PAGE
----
Movie Review: “3 Days to Kill”
Kevin Costner, Hailee Steinfeld, Amber Heard, Connie Nielsen
It’s not often – on the big screen, anyway – that director McG traffics in human emotion. His films are mostly about the slam and the bang, so his attachment to a movie like “3 Days to Kill” is a bit surprising at first. This is not to say that the movie doesn’t have some slam-bang moments (it does), but that it operates at a different speed than McG’s other work. The father-daughter relationship comes first, though murder isn’t far behind. The story, by Luc Besson (“The Professional”), bites off more than it can chew, and it requires “Taken” levels of disbelief to excuse carnage that our government would surely have to answer for on a public stage, but the acting performances elevate the material from ‘predictable’ to ‘predictable but fun.’
Ethan Renner (Kevin Costner) is a seasoned field agent for the CIA. During an operation where he and his team are assigned to dispose of an arms dealer known as The Albino (Tómas Lemarquis), Ethan passes out after chasing down their target, wakes up in a hospital and is told he is gravely ill and has three months to live. Ethan plans on making the most of his time by reconciling with his estranged wife Tina (Connie Nielsen) and their daughter Zoey (Hailee Steinfeld). No sooner does he promise Tina that he’s finished with the CIA than he receives a visit from fellow CIA operative Vivi Delay (Amber Heard), who was tasked with taking down the Albino’s financier The Wolf (Richard Sammel) at the same time that Ethan was supposed to take out the Albino. Vivi has access to an experimental drug that may keep Ethan alive, and she will share it with him if he agrees to help her finish the job, as Ethan is the only one who knows what the Wolf looks like. Ethan reluctantly accepts, and it is not long before the unpredictable nature of being a hired killer makes life complicated for a man who already has a reputation with his angry teenaged daughter of never being there for her. Oh, and a family of squatters has taken over his Paris apartment while he was away, and it is against the law if he kicks them out.
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Coming Soon: A Moviegoer’s Guide to February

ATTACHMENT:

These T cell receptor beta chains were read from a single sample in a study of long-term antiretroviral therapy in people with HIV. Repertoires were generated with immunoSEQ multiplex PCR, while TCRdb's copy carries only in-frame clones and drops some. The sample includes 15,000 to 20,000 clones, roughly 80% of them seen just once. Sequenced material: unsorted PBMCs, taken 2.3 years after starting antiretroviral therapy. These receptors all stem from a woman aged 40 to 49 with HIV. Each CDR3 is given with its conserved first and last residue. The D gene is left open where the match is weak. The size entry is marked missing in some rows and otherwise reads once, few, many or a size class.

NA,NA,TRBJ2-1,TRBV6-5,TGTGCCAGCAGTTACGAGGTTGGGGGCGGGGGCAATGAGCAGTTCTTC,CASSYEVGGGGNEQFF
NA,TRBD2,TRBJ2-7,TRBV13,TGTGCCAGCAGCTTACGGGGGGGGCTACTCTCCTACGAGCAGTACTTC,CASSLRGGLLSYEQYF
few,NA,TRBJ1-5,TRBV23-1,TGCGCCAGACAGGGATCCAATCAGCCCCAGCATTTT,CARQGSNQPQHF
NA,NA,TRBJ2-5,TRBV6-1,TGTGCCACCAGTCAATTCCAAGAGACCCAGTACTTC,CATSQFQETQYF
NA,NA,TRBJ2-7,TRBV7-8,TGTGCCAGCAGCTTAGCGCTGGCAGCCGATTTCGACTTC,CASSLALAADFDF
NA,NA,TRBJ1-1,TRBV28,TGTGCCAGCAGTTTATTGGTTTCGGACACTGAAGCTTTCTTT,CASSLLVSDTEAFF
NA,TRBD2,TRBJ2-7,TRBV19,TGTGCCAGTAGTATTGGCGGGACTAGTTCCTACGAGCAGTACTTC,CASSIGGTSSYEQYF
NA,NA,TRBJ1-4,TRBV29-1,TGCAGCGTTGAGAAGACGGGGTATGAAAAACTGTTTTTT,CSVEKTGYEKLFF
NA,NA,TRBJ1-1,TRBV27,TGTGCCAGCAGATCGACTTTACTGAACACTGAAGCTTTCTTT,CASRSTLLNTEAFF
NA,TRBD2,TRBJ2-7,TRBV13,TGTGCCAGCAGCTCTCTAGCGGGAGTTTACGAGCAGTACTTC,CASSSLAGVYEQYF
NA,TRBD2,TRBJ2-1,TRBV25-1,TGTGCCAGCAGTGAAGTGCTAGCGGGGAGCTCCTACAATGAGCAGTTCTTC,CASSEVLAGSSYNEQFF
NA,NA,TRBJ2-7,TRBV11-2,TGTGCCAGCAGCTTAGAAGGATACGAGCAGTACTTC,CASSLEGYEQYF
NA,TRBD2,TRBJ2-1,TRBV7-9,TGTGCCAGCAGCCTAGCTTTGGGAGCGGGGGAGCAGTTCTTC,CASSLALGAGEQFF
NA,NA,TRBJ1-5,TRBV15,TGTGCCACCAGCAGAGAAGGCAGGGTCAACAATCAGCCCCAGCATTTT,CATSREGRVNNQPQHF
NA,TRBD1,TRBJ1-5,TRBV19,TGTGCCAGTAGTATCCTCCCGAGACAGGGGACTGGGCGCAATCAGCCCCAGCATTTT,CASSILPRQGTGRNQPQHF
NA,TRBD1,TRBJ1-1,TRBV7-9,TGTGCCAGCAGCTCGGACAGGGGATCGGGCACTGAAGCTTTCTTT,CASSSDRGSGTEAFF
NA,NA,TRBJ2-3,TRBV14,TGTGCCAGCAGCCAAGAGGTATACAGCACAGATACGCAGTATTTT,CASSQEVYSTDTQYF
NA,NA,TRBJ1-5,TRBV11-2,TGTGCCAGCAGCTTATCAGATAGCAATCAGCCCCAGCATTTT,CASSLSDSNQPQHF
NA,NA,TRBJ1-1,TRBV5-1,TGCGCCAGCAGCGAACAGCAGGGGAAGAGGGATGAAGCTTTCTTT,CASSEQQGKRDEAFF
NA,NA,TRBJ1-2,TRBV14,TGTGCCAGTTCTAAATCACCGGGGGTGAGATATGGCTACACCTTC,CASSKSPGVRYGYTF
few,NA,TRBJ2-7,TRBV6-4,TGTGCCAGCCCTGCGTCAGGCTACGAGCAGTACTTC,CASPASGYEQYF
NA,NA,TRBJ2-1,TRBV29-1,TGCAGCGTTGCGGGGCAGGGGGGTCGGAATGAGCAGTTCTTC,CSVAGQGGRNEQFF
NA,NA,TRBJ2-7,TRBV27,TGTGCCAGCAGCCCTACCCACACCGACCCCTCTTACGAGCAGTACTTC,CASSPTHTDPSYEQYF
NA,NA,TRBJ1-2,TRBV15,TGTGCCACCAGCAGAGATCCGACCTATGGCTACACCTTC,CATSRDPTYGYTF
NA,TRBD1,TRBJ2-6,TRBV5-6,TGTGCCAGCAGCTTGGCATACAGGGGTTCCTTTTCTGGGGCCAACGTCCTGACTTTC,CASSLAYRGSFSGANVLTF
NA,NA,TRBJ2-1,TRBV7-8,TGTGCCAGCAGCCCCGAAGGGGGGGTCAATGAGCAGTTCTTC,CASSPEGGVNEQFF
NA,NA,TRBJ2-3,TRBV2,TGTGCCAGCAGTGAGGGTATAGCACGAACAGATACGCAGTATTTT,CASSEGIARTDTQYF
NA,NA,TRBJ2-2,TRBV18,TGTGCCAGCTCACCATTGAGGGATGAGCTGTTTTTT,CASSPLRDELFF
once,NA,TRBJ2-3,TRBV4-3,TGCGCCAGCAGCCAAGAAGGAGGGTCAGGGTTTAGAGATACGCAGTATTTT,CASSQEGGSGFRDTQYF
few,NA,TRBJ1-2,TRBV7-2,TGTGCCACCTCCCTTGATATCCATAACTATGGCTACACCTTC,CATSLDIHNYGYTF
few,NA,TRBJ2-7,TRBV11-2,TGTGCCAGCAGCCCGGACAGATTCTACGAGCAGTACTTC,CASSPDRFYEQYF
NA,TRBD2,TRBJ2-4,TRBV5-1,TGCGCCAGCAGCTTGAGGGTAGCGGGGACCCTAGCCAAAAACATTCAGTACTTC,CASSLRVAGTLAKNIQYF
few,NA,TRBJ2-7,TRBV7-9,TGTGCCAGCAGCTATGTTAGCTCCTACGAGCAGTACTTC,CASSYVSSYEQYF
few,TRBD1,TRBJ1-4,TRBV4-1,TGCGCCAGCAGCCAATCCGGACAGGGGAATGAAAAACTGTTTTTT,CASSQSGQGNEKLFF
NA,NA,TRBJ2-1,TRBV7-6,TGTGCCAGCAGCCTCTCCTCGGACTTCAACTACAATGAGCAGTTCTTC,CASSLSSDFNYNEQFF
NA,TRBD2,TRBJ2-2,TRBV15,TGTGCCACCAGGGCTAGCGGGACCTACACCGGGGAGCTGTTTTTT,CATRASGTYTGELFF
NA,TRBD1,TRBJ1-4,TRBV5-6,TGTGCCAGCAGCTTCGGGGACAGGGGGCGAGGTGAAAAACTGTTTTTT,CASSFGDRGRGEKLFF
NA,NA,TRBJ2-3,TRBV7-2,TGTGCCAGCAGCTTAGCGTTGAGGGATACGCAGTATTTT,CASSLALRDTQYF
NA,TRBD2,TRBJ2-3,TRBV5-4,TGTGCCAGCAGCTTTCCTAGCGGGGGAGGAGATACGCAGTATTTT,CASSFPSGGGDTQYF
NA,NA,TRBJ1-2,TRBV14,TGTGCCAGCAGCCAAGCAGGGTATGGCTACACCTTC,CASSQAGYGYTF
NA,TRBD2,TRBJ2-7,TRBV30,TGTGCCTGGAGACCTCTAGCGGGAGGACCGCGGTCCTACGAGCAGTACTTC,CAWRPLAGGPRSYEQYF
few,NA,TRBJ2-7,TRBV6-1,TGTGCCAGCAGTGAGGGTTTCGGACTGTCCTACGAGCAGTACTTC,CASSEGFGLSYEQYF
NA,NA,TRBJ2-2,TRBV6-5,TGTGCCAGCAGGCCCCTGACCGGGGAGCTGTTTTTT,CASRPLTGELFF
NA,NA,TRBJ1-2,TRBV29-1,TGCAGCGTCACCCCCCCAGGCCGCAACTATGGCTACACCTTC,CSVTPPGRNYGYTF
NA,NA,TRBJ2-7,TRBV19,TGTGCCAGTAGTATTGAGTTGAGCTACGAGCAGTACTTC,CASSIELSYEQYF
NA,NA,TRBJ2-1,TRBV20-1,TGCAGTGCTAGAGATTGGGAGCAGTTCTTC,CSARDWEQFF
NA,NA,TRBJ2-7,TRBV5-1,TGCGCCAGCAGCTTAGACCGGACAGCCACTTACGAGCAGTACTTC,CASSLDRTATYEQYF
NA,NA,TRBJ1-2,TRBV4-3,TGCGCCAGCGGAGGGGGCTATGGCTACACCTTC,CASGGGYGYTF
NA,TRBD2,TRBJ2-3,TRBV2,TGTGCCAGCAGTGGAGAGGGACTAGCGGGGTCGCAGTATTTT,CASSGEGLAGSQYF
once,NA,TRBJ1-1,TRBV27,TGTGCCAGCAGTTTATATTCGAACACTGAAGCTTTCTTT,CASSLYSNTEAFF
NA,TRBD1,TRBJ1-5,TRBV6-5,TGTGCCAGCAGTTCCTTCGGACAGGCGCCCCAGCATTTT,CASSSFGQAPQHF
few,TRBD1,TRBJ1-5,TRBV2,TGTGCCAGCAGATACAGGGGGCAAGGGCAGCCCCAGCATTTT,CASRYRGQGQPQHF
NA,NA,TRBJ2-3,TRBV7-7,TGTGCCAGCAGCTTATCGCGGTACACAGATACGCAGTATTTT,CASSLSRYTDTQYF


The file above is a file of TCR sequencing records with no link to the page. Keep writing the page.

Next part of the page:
If February is known for anything, it’s the barrage of romantic films released in conjunction with Valentine’s Day. And in keeping with tradition, there are several to choose from this year. But while past Februarys haven’t been very promising from a guy’s point of view, there’s plenty to look forward to in the 2014 edition, with no less than four action movies (including a remake of an ‘80s cult classic) and the latest from George Clooney and an animated film that’s just as much for adults as it is for kids.
“THE LEGO MOVIE”
Who: Chris Pratt, Elizabeth Banks, Will Ferrell, Will Arnett and Morgan Freeman
What: An ordinary LEGO minifigure, mistakenly thought to be the MasterBuilder, is recruited to join a quest to stop an evil LEGO tyrant from gluing the universe together.
When: February 7th
Why: It’s not very often that I get excited about an animated film, but as a closeted LEGO fanatic, “The LEGO Movie” is one of my most anticipated releases of the year. The fact that it’s taken this long to make a film based on the hugely popular toy brand is shocking, not only because it’s a dream project from a marketing standpoint, but because the very nature of LEGOs provides an almost endless supply of creative possibilities. This could have easily been ruined in the hands of someone else, but based on the materials released so far, it appears that directors Phil Lord and Christopher Miller (“Cloudy with a Chance of Meatballs,” “21 Jump Street”) have struck the perfect chord in making a kid-friendly movie that adults can enjoy as well.
“THE MONUMENTS MEN”
Who: George Clooney, Matt Damon, Cate Blanchett, John Goodman and Bill Murray
What: An unlikely World War II platoon is tasked with rescuing art masterpieces from Nazi thieves and returning them to their owners.
When: February 7th
Why: On paper, “The Monuments Men” has Oscar bait written all over it. In addition to being based on a true story (set during World War II, no less), the film features some of the best acting talent in the business and was also co-written and directed by star George Clooney. So why the decision to push the movie back from its original holiday release to this February? No one knows for sure, but considering the competition that it would have been up against, it was probably the right move. After all, while “The Monuments Men” certainly has the makings of a crowd-pleaser (the two-second sales pitch is “‘Ocean’s Eleven’ meets ‘Inglourious Basterds’”), it doesn’t really seem like awards material. Still, with that cast, you never know. It could be great or it could be another “The Good German.”
Who: Zoey Deutch, Lucy Fry, Danila Kozlovsky, Sarah Hyland and Olga Kurylenko
What: 17-year-old half-human/vampire Rose Hathaway is dragged back to her boarding school to protect a race of peaceful vampires from the bloodthirsty Strigoi.
When: February 7th
Why: If “Vampire Academy” comes across as just another young adult book series turned into a film, it’s because it is – a sort of supernatural mashup of “Twilight,” “The Hunger Games” and “Divergent.” But while the Richelle Mead novel on which it’s based sounds about as fun as a trip to the dentist’s office, the movie version looks a lot more enjoyable thanks to the involvement of sibling duo Mark and Daniel Waters. The former directed the hilarious 2004 comedy “Mean Girls,” while the latter wrote the screenplay for the precursor to that film, “Heathers.” And if the trailer is anything to go by, “Vampire Academy” strikes a very similar tone, albeit with the added benefit of some action. For every successful YA book adaptation, however, there are five failures, so history certainly isn’t on its side.